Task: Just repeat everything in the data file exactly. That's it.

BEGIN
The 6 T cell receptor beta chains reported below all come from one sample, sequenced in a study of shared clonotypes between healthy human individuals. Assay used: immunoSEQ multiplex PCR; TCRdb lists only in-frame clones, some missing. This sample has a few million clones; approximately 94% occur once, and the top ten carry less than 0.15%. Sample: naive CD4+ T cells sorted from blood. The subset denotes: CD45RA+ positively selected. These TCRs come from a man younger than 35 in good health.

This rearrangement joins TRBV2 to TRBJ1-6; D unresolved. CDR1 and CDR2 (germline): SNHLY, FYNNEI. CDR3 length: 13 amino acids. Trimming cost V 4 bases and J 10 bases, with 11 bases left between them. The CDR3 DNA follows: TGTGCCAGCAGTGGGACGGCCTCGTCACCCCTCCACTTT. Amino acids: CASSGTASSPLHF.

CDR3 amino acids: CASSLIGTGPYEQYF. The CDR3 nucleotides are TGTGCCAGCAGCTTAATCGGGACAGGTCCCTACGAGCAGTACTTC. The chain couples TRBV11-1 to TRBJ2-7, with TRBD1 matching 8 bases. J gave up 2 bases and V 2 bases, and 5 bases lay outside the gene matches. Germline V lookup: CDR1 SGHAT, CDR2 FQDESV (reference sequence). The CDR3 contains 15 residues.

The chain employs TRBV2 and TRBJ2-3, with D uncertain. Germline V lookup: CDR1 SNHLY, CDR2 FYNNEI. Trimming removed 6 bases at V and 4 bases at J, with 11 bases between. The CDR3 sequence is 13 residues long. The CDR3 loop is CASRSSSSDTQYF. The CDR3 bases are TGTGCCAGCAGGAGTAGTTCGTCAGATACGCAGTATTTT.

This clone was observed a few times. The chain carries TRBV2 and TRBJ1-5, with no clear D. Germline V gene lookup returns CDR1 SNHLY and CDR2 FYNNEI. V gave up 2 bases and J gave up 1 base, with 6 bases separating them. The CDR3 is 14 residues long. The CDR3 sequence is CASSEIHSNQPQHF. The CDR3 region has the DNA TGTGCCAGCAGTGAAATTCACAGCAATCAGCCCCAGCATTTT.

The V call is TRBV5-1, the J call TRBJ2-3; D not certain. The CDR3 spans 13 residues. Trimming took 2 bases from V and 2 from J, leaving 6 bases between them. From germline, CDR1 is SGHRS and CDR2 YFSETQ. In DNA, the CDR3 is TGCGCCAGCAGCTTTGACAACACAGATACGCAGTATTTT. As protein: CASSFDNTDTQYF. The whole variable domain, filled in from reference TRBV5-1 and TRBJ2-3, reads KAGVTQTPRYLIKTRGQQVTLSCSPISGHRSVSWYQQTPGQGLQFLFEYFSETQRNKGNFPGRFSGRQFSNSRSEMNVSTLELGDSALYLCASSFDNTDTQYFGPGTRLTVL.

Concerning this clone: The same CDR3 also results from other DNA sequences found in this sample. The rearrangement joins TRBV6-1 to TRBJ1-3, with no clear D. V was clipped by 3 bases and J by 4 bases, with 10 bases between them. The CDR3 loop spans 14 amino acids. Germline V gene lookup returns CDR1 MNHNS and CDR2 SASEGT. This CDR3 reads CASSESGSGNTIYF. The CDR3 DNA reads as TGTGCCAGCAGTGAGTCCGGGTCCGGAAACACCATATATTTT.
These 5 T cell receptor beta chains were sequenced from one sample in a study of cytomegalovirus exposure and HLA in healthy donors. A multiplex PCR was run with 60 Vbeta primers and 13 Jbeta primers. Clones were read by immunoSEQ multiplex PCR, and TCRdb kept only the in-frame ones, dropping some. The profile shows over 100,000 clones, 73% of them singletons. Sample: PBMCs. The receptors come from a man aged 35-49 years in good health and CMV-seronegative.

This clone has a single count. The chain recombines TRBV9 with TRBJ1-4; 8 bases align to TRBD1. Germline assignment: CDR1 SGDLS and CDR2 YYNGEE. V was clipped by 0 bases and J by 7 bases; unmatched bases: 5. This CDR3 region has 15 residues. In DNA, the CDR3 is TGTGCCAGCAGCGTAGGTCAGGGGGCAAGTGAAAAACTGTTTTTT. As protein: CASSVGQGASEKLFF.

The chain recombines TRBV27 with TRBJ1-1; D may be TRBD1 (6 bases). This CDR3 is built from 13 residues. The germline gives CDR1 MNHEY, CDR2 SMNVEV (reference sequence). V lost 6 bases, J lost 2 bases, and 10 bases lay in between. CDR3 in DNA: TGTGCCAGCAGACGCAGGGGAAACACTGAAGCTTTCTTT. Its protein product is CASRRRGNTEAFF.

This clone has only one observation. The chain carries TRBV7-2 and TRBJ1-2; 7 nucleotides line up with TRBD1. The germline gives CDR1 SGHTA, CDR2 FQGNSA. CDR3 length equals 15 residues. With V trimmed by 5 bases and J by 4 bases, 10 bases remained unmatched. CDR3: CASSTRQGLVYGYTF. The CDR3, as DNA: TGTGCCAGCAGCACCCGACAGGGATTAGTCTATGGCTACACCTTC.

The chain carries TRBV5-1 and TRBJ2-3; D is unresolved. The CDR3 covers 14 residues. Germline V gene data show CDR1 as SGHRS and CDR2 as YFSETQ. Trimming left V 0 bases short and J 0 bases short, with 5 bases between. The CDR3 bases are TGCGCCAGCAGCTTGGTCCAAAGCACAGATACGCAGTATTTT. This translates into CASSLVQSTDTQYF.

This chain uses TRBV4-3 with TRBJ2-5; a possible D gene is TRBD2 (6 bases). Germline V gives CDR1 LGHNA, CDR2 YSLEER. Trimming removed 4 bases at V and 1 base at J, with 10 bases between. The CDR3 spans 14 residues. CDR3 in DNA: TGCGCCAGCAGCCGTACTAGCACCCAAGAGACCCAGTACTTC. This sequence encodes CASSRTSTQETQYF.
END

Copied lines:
The 6 T cell receptor beta chains reported below all come from one sample, sequenced in a study of shared clonotypes between healthy human individuals. Assay used: immunoSEQ multiplex PCR; TCRdb lists only in-frame clones, some missing. This sample has a few million clones; approximately 94% occur once, and the top ten carry less than 0.15%. Sample: naive CD4+ T cells sorted from blood. The subset denotes: CD45RA+ positively selected. These TCRs come from a man younger than 35 in good health.

This rearrangement joins TRBV2 to TRBJ1-6; D unresolved. CDR1 and CDR2 (germline): SNHLY, FYNNEI. CDR3 length: 13 amino acids. Trimming cost V 4 bases and J 10 bases, with 11 bases left between them. The CDR3 DNA follows: TGTGCCAGCAGTGGGACGGCCTCGTCACCCCTCCACTTT. Amino acids: CASSGTASSPLHF.

CDR3 amino acids: CASSLIGTGPYEQYF. The CDR3 nucleotides are TGTGCCAGCAGCTTAATCGGGACAGGTCCCTACGAGCAGTACTTC. The chain couples TRBV11-1 to TRBJ2-7, with TRBD1 matching 8 bases. J gave up 2 bases and V 2 bases, and 5 bases lay outside the gene matches. Germline V lookup: CDR1 SGHAT, CDR2 FQDESV (reference sequence). The CDR3 contains 15 residues.

The chain employs TRBV2 and TRBJ2-3, with D uncertain. Germline V lookup: CDR1 SNHLY, CDR2 FYNNEI. Trimming removed 6 bases at V and 4 bases at J, with 11 bases between. The CDR3 sequence is 13 residues long. The CDR3 loop is CASRSSSSDTQYF. The CDR3 bases are TGTGCCAGCAGGAGTAGTTCGTCAGATACGCAGTATTTT.

This clone was observed a few times. The chain carries TRBV2 and TRBJ1-5, with no clear D. Germline V gene lookup returns CDR1 SNHLY and CDR2 FYNNEI. V gave up 2 bases and J gave up 1 base, with 6 bases separating them. The CDR3 is 14 residues long. The CDR3 sequence is CASSEIHSNQPQHF. The CDR3 region has the DNA TGTGCCAGCAGTGAAATTCACAGCAATCAGCCCCAGCATTTT.

The V call is TRBV5-1, the J call TRBJ2-3; D not certain. The CDR3 spans 13 residues. Trimming took 2 bases from V and 2 from J, leaving 6 bases between them. From germline, CDR1 is SGHRS and CDR2 YFSETQ. In DNA, the CDR3 is TGCGCCAGCAGCTTTGACAACACAGATACGCAGTATTTT. As protein: CASSFDNTDTQYF. The whole variable domain, filled in from reference TRBV5-1 and TRBJ2-3, reads KAGVTQTPRYLIKTRGQQVTLSCSPISGHRSVSWYQQTPGQGLQFLFEYFSETQRNKGNFPGRFSGRQFSNSRSEMNVSTLELGDSALYLCASSFDNTDTQYFGPGTRLTVL.

Concerning this clone: The same CDR3 also results from other DNA sequences found in this sample. The rearrangement joins TRBV6-1 to TRBJ1-3, with no clear D. V was clipped by 3 bases and J by 4 bases, with 10 bases between them. The CDR3 loop spans 14 amino acids. Germline V gene lookup returns CDR1 MNHNS and CDR2 SASEGT. This CDR3 reads CASSESGSGNTIYF. The CDR3 DNA reads as TGTGCCAGCAGTGAGTCCGGGTCCGGAAACACCATATATTTT.
These 5 T cell receptor beta chains were sequenced from one sample in a study of cytomegalovirus exposure and HLA in healthy donors. A multiplex PCR was run with 60 Vbeta primers and 13 Jbeta primers. Clones were read by immunoSEQ multiplex PCR, and TCRdb kept only the in-frame ones, dropping some. The profile shows over 100,000 clones, 73% of them singletons. Sample: PBMCs. The receptors come from a man aged 35-49 years in good health and CMV-seronegative.

This clone has a single count. The chain recombines TRBV9 with TRBJ1-4; 8 bases align to TRBD1. Germline assignment: CDR1 SGDLS and CDR2 YYNGEE. V was clipped by 0 bases and J by 7 bases; unmatched bases: 5. This CDR3 region has 15 residues. In DNA, the CDR3 is TGTGCCAGCAGCGTAGGTCAGGGGGCAAGTGAAAAACTGTTTTTT. As protein: CASSVGQGASEKLFF.

The chain recombines TRBV27 with TRBJ1-1; D may be TRBD1 (6 bases). This CDR3 is built from 13 residues. The germline gives CDR1 MNHEY, CDR2 SMNVEV (reference sequence). V lost 6 bases, J lost 2 bases, and 10 bases lay in between. CDR3 in DNA: TGTGCCAGCAGACGCAGGGGAAACACTGAAGCTTTCTTT. Its protein product is CASRRRGNTEAFF.

This clone has only one observation. The chain carries TRBV7-2 and TRBJ1-2; 7 nucleotides line up with TRBD1. The germline gives CDR1 SGHTA, CDR2 FQGNSA. CDR3 length equals 15 residues. With V trimmed by 5 bases and J by 4 bases, 10 bases remained unmatched. CDR3: CASSTRQGLVYGYTF. The CDR3, as DNA: TGTGCCAGCAGCACCCGACAGGGATTAGTCTATGGCTACACCTTC.

The chain carries TRBV5-1 and TRBJ2-3; D is unresolved. The CDR3 covers 14 residues. Germline V gene data show CDR1 as SGHRS and CDR2 as YFSETQ. Trimming left V 0 bases short and J 0 bases short, with 5 bases between. The CDR3 bases are TGCGCCAGCAGCTTGGTCCAAAGCACAGATACGCAGTATTTT. This translates into CASSLVQSTDTQYF.

This chain uses TRBV4-3 with TRBJ2-5; a possible D gene is TRBD2 (6 bases). Germline V gives CDR1 LGHNA, CDR2 YSLEER. Trimming removed 4 bases at V and 1 base at J, with 10 bases between. The CDR3 spans 14 residues. CDR3 in DNA: TGCGCCAGCAGCCGTACTAGCACCCAAGAGACCCAGTACTTC. This sequence encodes CASSRTSTQETQYF.